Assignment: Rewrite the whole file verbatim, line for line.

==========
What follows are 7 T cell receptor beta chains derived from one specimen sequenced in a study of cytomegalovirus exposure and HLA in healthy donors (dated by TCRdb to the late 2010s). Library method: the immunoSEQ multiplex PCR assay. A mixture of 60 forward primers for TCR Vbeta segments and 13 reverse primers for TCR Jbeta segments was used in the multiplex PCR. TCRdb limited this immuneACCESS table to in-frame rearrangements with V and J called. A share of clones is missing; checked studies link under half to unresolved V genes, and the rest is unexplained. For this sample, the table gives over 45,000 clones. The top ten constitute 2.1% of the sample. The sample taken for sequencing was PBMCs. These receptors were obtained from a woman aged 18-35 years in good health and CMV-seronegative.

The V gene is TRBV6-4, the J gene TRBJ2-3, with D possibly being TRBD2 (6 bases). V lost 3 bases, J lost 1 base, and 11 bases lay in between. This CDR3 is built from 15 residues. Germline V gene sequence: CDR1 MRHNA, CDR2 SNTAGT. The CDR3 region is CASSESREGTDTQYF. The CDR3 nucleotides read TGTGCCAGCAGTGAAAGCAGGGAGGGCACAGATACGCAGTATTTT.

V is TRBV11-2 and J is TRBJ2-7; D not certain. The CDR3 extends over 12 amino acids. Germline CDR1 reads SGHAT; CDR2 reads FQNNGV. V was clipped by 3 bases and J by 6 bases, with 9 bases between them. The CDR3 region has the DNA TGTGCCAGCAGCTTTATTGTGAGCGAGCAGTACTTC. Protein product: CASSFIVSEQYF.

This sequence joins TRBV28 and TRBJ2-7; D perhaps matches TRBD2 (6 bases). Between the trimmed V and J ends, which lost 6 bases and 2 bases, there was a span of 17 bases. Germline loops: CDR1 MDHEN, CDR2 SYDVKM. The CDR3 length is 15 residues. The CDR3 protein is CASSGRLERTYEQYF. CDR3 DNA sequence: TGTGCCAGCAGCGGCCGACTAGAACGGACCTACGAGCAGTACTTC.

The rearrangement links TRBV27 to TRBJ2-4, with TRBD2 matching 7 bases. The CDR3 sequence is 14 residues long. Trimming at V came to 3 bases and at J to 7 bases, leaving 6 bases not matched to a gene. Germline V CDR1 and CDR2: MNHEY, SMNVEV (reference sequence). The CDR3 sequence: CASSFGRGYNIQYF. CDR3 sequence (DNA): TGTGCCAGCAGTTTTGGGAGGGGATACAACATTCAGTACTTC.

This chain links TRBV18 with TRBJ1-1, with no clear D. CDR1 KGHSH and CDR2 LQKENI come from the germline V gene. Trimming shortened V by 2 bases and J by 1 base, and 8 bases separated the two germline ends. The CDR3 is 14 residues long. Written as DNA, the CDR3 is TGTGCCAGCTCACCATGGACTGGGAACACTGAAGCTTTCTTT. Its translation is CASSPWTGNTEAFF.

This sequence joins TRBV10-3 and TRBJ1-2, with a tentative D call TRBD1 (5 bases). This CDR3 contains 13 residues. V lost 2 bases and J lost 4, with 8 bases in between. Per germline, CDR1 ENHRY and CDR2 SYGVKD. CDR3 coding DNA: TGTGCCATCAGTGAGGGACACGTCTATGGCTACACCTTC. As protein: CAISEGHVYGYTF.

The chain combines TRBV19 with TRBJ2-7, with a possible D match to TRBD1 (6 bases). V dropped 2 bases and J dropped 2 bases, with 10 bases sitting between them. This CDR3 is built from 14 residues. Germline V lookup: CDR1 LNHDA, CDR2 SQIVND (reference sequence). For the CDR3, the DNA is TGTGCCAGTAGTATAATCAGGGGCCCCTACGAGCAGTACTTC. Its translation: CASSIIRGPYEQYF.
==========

What follows are 7 T cell receptor beta chains derived from one specimen sequenced in a study of cytomegalovirus exposure and HLA in healthy donors (dated by TCRdb to the late 2010s). Library method: the immunoSEQ multiplex PCR assay. A mixture of 60 forward primers for TCR Vbeta segments and 13 reverse primers for TCR Jbeta segments was used in the multiplex PCR. TCRdb limited this immuneACCESS table to in-frame rearrangements with V and J called. A share of clones is missing; checked studies link under half to unresolved V genes, and the rest is unexplained. For this sample, the table gives over 45,000 clones. The top ten constitute 2.1% of the sample. The sample taken for sequencing was PBMCs. These receptors were obtained from a woman aged 18-35 years in good health and CMV-seronegative.

The V gene is TRBV6-4, the J gene TRBJ2-3, with D possibly being TRBD2 (6 bases). V lost 3 bases, J lost 1 base, and 11 bases lay in between. This CDR3 is built from 15 residues. Germline V gene sequence: CDR1 MRHNA, CDR2 SNTAGT. The CDR3 region is CASSESREGTDTQYF. The CDR3 nucleotides read TGTGCCAGCAGTGAAAGCAGGGAGGGCACAGATACGCAGTATTTT.

V is TRBV11-2 and J is TRBJ2-7; D not certain. The CDR3 extends over 12 amino acids. Germline CDR1 reads SGHAT; CDR2 reads FQNNGV. V was clipped by 3 bases and J by 6 bases, with 9 bases between them. The CDR3 region has the DNA TGTGCCAGCAGCTTTATTGTGAGCGAGCAGTACTTC. Protein product: CASSFIVSEQYF.

This sequence joins TRBV28 and TRBJ2-7; D perhaps matches TRBD2 (6 bases). Between the trimmed V and J ends, which lost 6 bases and 2 bases, there was a span of 17 bases. Germline loops: CDR1 MDHEN, CDR2 SYDVKM. The CDR3 length is 15 residues. The CDR3 protein is CASSGRLERTYEQYF. CDR3 DNA sequence: TGTGCCAGCAGCGGCCGACTAGAACGGACCTACGAGCAGTACTTC.

The rearrangement links TRBV27 to TRBJ2-4, with TRBD2 matching 7 bases. The CDR3 sequence is 14 residues long. Trimming at V came to 3 bases and at J to 7 bases, leaving 6 bases not matched to a gene. Germline V CDR1 and CDR2: MNHEY, SMNVEV (reference sequence). The CDR3 sequence: CASSFGRGYNIQYF. CDR3 sequence (DNA): TGTGCCAGCAGTTTTGGGAGGGGATACAACATTCAGTACTTC.

This chain links TRBV18 with TRBJ1-1, with no clear D. CDR1 KGHSH and CDR2 LQKENI come from the germline V gene. Trimming shortened V by 2 bases and J by 1 base, and 8 bases separated the two germline ends. The CDR3 is 14 residues long. Written as DNA, the CDR3 is TGTGCCAGCTCACCATGGACTGGGAACACTGAAGCTTTCTTT. Its translation is CASSPWTGNTEAFF.

This sequence joins TRBV10-3 and TRBJ1-2, with a tentative D call TRBD1 (5 bases). This CDR3 contains 13 residues. V lost 2 bases and J lost 4, with 8 bases in between. Per germline, CDR1 ENHRY and CDR2 SYGVKD. CDR3 coding DNA: TGTGCCATCAGTGAGGGACACGTCTATGGCTACACCTTC. As protein: CAISEGHVYGYTF.

The chain combines TRBV19 with TRBJ2-7, with a possible D match to TRBD1 (6 bases). V dropped 2 bases and J dropped 2 bases, with 10 bases sitting between them. This CDR3 is built from 14 residues. Germline V lookup: CDR1 LNHDA, CDR2 SQIVND (reference sequence). For the CDR3, the DNA is TGTGCCAGTAGTATAATCAGGGGCCCCTACGAGCAGTACTTC. Its translation: CASSIIRGPYEQYF.